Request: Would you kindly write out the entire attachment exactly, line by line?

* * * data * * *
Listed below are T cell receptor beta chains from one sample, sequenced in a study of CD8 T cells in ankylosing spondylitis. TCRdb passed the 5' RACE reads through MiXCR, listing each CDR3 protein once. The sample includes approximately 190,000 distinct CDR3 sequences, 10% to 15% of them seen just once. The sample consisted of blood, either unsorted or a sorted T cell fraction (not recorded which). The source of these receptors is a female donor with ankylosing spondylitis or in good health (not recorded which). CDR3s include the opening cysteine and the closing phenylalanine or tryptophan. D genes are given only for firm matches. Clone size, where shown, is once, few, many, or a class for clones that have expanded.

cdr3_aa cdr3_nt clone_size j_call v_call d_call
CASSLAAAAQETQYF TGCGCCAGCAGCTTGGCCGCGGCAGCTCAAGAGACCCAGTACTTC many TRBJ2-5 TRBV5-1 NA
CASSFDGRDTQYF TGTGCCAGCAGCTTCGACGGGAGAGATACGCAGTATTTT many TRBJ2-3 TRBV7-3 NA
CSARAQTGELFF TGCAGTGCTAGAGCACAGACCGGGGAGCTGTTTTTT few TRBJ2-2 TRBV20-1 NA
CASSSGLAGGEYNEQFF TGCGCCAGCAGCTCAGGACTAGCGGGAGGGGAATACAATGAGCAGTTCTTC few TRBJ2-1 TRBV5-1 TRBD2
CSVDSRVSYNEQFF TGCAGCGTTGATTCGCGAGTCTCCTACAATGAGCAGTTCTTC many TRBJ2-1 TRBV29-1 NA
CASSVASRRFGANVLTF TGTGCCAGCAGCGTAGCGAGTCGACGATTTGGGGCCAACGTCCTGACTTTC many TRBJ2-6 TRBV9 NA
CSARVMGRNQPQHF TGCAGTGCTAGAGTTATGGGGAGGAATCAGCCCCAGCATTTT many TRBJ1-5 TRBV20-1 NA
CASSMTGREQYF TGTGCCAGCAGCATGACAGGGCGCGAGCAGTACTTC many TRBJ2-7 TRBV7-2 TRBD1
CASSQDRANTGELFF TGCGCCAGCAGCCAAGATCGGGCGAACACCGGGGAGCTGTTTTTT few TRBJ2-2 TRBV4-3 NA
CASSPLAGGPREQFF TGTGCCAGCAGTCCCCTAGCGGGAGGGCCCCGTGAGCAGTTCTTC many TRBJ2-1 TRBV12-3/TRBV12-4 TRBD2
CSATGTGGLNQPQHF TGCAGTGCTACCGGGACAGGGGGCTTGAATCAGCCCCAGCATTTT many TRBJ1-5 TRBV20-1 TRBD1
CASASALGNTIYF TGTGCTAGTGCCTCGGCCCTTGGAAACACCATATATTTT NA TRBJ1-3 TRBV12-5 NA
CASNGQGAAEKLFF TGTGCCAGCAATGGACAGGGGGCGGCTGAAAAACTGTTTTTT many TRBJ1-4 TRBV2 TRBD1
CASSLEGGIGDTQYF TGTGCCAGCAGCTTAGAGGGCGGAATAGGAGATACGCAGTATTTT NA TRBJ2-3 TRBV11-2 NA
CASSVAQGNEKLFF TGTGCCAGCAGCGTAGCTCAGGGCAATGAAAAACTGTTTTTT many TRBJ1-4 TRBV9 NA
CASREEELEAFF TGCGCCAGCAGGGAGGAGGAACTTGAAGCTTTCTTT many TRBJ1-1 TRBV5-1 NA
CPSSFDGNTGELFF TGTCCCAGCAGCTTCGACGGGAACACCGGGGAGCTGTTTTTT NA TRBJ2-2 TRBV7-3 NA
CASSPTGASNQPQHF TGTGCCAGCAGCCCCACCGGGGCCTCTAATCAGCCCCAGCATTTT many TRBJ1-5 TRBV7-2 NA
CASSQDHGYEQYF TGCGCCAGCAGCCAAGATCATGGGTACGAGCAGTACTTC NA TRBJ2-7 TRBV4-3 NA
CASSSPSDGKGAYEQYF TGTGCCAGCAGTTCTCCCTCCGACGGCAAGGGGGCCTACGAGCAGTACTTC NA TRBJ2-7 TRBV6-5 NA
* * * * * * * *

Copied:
Listed below are T cell receptor beta chains from one sample, sequenced in a study of CD8 T cells in ankylosing spondylitis. TCRdb passed the 5' RACE reads through MiXCR, listing each CDR3 protein once. The sample includes approximately 190,000 distinct CDR3 sequences, 10% to 15% of them seen just once. The sample consisted of blood, either unsorted or a sorted T cell fraction (not recorded which). The source of these receptors is a female donor with ankylosing spondylitis or in good health (not recorded which). CDR3s include the opening cysteine and the closing phenylalanine or tryptophan. D genes are given only for firm matches. Clone size, where shown, is once, few, many, or a class for clones that have expanded.

cdr3_aa cdr3_nt clone_size j_call v_call d_call
CASSLAAAAQETQYF TGCGCCAGCAGCTTGGCCGCGGCAGCTCAAGAGACCCAGTACTTC many TRBJ2-5 TRBV5-1 NA
CASSFDGRDTQYF TGTGCCAGCAGCTTCGACGGGAGAGATACGCAGTATTTT many TRBJ2-3 TRBV7-3 NA
CSARAQTGELFF TGCAGTGCTAGAGCACAGACCGGGGAGCTGTTTTTT few TRBJ2-2 TRBV20-1 NA
CASSSGLAGGEYNEQFF TGCGCCAGCAGCTCAGGACTAGCGGGAGGGGAATACAATGAGCAGTTCTTC few TRBJ2-1 TRBV5-1 TRBD2
CSVDSRVSYNEQFF TGCAGCGTTGATTCGCGAGTCTCCTACAATGAGCAGTTCTTC many TRBJ2-1 TRBV29-1 NA
CASSVASRRFGANVLTF TGTGCCAGCAGCGTAGCGAGTCGACGATTTGGGGCCAACGTCCTGACTTTC many TRBJ2-6 TRBV9 NA
CSARVMGRNQPQHF TGCAGTGCTAGAGTTATGGGGAGGAATCAGCCCCAGCATTTT many TRBJ1-5 TRBV20-1 NA
CASSMTGREQYF TGTGCCAGCAGCATGACAGGGCGCGAGCAGTACTTC many TRBJ2-7 TRBV7-2 TRBD1
CASSQDRANTGELFF TGCGCCAGCAGCCAAGATCGGGCGAACACCGGGGAGCTGTTTTTT few TRBJ2-2 TRBV4-3 NA
CASSPLAGGPREQFF TGTGCCAGCAGTCCCCTAGCGGGAGGGCCCCGTGAGCAGTTCTTC many TRBJ2-1 TRBV12-3/TRBV12-4 TRBD2
CSATGTGGLNQPQHF TGCAGTGCTACCGGGACAGGGGGCTTGAATCAGCCCCAGCATTTT many TRBJ1-5 TRBV20-1 TRBD1
CASASALGNTIYF TGTGCTAGTGCCTCGGCCCTTGGAAACACCATATATTTT NA TRBJ1-3 TRBV12-5 NA
CASNGQGAAEKLFF TGTGCCAGCAATGGACAGGGGGCGGCTGAAAAACTGTTTTTT many TRBJ1-4 TRBV2 TRBD1
CASSLEGGIGDTQYF TGTGCCAGCAGCTTAGAGGGCGGAATAGGAGATACGCAGTATTTT NA TRBJ2-3 TRBV11-2 NA
CASSVAQGNEKLFF TGTGCCAGCAGCGTAGCTCAGGGCAATGAAAAACTGTTTTTT many TRBJ1-4 TRBV9 NA
CASREEELEAFF TGCGCCAGCAGGGAGGAGGAACTTGAAGCTTTCTTT many TRBJ1-1 TRBV5-1 NA
CPSSFDGNTGELFF TGTCCCAGCAGCTTCGACGGGAACACCGGGGAGCTGTTTTTT NA TRBJ2-2 TRBV7-3 NA
CASSPTGASNQPQHF TGTGCCAGCAGCCCCACCGGGGCCTCTAATCAGCCCCAGCATTTT many TRBJ1-5 TRBV7-2 NA
CASSQDHGYEQYF TGCGCCAGCAGCCAAGATCATGGGTACGAGCAGTACTTC NA TRBJ2-7 TRBV4-3 NA
CASSSPSDGKGAYEQYF TGTGCCAGCAGTTCTCCCTCCGACGGCAAGGGGGCCTACGAGCAGTACTTC NA TRBJ2-7 TRBV6-5 NA